The reason dark chocolate is superior to other forms of chocolate lies in the cacao percentage. Dark chocolate contains a high percentage of cacao, which boasts nearly 400 varieties of polyphenols — micronutrients with health-boosting antioxidant activity. Polyphenols are the reason dark chocolate has a bitter flavor. The higher the polyphenol content, the more bitter the taste.
Instead of reaching for chocolate or over-the-counter pain medications, if you are consistently plagued by painful periods you may want to try an herbal remedy. Plants and herbs have been used for millennia to treat the bloating, cramps, pain and other symptoms associated with premenstrual syndrome (PMS). For more information, check out my article “15 Plants to Pacify PMS.”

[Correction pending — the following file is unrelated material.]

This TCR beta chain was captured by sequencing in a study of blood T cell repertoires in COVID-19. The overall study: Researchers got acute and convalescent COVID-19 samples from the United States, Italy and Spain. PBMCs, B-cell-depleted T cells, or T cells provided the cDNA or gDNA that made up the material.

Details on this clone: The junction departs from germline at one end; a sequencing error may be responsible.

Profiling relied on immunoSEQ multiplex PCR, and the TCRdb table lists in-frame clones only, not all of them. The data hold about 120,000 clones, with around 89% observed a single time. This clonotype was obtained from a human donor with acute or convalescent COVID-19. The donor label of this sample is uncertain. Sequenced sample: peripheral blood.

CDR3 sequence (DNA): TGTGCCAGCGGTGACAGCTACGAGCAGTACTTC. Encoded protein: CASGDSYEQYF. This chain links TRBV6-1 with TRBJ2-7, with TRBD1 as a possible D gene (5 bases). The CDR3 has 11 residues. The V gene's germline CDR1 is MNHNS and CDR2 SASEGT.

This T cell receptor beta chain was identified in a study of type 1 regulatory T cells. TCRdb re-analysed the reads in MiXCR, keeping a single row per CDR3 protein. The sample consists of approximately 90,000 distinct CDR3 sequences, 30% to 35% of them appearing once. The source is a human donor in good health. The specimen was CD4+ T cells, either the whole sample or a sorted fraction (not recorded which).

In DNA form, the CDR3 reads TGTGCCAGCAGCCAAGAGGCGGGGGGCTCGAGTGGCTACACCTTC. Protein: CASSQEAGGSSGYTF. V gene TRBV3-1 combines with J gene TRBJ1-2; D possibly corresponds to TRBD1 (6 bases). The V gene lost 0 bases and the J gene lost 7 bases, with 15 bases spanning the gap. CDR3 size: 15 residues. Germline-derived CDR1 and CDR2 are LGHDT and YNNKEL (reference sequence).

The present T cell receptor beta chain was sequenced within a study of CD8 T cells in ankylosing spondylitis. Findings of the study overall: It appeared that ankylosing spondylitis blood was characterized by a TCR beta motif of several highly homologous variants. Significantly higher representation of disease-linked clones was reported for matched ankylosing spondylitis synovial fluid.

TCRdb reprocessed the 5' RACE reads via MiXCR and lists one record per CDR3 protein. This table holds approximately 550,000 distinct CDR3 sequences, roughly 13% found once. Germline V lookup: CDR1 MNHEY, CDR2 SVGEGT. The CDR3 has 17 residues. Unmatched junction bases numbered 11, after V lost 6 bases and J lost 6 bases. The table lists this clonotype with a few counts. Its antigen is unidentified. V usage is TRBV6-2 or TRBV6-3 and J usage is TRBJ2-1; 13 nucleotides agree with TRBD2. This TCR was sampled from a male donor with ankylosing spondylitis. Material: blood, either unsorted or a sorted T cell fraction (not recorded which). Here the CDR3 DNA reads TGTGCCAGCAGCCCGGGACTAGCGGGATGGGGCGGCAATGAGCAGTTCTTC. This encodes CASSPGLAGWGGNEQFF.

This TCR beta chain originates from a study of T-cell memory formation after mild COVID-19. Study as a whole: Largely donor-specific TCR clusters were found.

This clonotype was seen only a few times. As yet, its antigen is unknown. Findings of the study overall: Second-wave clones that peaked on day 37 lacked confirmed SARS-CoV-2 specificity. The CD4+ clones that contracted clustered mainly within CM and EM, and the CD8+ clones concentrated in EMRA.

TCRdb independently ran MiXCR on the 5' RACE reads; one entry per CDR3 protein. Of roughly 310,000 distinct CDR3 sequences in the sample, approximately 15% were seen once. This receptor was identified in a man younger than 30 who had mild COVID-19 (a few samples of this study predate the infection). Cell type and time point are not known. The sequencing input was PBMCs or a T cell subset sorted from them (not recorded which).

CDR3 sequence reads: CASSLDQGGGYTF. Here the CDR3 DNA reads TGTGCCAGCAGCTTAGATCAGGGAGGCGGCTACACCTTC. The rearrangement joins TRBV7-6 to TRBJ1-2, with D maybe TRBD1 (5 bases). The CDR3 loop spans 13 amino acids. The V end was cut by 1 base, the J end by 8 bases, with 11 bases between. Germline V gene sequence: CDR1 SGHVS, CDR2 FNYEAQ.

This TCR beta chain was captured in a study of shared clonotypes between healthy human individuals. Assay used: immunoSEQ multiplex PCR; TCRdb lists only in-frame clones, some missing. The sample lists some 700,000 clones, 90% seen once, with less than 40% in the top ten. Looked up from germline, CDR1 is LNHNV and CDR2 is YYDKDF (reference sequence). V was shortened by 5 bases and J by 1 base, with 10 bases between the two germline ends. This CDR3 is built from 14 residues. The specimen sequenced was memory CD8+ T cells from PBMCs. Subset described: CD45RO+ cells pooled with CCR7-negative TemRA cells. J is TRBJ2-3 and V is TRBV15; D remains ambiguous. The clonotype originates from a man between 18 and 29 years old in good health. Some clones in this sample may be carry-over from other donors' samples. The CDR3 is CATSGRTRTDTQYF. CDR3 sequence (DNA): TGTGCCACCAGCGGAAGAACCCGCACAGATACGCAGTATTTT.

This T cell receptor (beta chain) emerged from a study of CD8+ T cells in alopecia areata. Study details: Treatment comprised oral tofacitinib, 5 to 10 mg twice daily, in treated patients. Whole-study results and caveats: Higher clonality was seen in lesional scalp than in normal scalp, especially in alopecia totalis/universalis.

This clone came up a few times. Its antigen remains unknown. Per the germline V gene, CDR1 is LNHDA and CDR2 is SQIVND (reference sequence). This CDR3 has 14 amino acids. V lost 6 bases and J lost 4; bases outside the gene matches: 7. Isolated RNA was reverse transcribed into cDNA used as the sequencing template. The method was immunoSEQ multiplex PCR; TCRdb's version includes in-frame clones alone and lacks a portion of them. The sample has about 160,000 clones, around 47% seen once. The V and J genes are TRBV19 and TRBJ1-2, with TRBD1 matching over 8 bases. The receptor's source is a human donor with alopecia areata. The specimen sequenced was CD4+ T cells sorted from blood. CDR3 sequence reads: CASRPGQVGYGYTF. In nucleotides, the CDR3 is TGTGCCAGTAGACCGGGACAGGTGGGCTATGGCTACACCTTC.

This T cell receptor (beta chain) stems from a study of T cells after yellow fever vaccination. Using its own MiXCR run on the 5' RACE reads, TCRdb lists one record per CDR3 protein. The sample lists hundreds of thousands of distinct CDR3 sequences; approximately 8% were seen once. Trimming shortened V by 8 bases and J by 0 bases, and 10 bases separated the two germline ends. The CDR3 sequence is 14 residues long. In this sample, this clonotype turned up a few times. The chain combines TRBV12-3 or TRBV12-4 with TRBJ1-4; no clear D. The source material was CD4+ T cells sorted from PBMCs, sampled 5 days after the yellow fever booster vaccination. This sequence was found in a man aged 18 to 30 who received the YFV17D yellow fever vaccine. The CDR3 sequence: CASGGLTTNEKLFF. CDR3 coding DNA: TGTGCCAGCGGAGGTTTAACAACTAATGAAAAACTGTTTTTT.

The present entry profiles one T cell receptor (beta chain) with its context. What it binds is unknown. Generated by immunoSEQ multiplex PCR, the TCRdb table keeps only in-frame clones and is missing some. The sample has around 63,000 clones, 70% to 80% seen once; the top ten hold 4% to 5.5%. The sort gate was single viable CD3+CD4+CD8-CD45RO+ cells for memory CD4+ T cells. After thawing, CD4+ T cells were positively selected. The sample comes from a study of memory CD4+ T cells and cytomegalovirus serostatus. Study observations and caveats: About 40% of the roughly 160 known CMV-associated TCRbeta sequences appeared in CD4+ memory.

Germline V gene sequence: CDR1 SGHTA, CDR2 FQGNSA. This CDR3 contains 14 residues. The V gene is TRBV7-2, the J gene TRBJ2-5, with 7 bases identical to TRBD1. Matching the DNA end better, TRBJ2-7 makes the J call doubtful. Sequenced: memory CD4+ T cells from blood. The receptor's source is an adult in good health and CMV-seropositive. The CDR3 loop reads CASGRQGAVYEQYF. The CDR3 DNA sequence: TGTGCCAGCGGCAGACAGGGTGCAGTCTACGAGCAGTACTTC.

No. 4: Cod Liver Oil Is Good for You
False. Prior to 2008, I recommended cod liver oil as a dietary supplement to support healthy vitamin A and D levels, as well as essential omega-3 fats. Based on subsequent research, however, I now caution against the use of cod liver oil, mainly because modern cod liver oil does not supply these vitamins in healthy ratios.
Many people living in developed countries are potentially undermining the health benefits they could receive from vitamin D because they are consuming excessive amounts of vitamin A in the form of multivitamins or cod liver oil. While vitamin A is essential for your immune system and a precursor to active hormones known to regulate the expression of your genes, similar to vitamin D, the two work in tandem.
Without vitamin D, vitamin A can be ineffective or even toxic. Likewise, if you’re deficient in vitamin A, vitamin D cannot function properly either. Too much or too little of either may create negative consequences. While the optimal ratio for these two vitamins has not yet been determined, in my opinion nearly all cod liver oil products supply these nutrients at less-than-ideal levels.